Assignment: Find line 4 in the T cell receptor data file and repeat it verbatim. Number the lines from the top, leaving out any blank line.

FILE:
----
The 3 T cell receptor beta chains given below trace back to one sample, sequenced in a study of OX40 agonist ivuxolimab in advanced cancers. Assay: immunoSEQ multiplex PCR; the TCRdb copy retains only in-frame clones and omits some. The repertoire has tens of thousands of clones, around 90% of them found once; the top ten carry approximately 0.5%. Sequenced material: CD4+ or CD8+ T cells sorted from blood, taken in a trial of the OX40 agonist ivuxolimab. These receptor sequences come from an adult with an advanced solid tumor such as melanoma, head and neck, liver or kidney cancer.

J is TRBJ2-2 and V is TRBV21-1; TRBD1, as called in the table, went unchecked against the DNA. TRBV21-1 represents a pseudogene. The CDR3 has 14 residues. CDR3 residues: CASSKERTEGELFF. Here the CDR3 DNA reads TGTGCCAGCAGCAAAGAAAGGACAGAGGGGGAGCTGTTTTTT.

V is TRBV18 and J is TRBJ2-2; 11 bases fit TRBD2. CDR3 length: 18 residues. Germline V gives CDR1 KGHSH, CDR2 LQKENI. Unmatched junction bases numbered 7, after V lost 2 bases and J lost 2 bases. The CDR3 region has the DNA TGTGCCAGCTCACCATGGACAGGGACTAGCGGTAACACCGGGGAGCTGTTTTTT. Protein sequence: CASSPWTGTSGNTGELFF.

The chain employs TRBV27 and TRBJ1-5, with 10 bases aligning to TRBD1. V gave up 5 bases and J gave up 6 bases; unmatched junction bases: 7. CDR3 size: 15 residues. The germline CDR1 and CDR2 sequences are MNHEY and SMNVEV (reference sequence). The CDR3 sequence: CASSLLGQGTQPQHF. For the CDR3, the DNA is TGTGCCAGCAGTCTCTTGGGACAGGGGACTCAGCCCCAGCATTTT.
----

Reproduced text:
The chain employs TRBV27 and TRBJ1-5, with 10 bases aligning to TRBD1. V gave up 5 bases and J gave up 6 bases; unmatched junction bases: 7. CDR3 size: 15 residues. The germline CDR1 and CDR2 sequences are MNHEY and SMNVEV (reference sequence). The CDR3 sequence: CASSLLGQGTQPQHF. For the CDR3, the DNA is TGTGCCAGCAGTCTCTTGGGACAGGGGACTCAGCCCCAGCATTTT.